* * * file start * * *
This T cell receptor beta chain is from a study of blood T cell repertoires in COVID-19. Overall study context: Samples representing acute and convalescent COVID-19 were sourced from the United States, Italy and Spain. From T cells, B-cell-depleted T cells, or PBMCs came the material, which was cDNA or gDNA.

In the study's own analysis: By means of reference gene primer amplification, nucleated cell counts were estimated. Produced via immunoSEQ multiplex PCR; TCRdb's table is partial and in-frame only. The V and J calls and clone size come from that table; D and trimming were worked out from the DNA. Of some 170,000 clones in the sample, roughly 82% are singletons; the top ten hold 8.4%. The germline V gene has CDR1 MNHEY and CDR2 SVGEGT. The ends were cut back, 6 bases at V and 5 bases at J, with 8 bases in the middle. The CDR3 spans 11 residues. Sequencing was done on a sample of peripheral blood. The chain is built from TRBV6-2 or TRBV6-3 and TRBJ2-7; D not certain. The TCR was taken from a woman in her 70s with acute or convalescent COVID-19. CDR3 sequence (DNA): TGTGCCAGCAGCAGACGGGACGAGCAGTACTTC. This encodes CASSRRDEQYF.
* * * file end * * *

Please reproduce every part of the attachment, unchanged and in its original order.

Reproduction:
This T cell receptor beta chain is from a study of blood T cell repertoires in COVID-19. Overall study context: Samples representing acute and convalescent COVID-19 were sourced from the United States, Italy and Spain. From T cells, B-cell-depleted T cells, or PBMCs came the material, which was cDNA or gDNA.

In the study's own analysis: By means of reference gene primer amplification, nucleated cell counts were estimated. Produced via immunoSEQ multiplex PCR; TCRdb's table is partial and in-frame only. The V and J calls and clone size come from that table; D and trimming were worked out from the DNA. Of some 170,000 clones in the sample, roughly 82% are singletons; the top ten hold 8.4%. The germline V gene has CDR1 MNHEY and CDR2 SVGEGT. The ends were cut back, 6 bases at V and 5 bases at J, with 8 bases in the middle. The CDR3 spans 11 residues. Sequencing was done on a sample of peripheral blood. The chain is built from TRBV6-2 or TRBV6-3 and TRBJ2-7; D not certain. The TCR was taken from a woman in her 70s with acute or convalescent COVID-19. CDR3 sequence (DNA): TGTGCCAGCAGCAGACGGGACGAGCAGTACTTC. This encodes CASSRRDEQYF.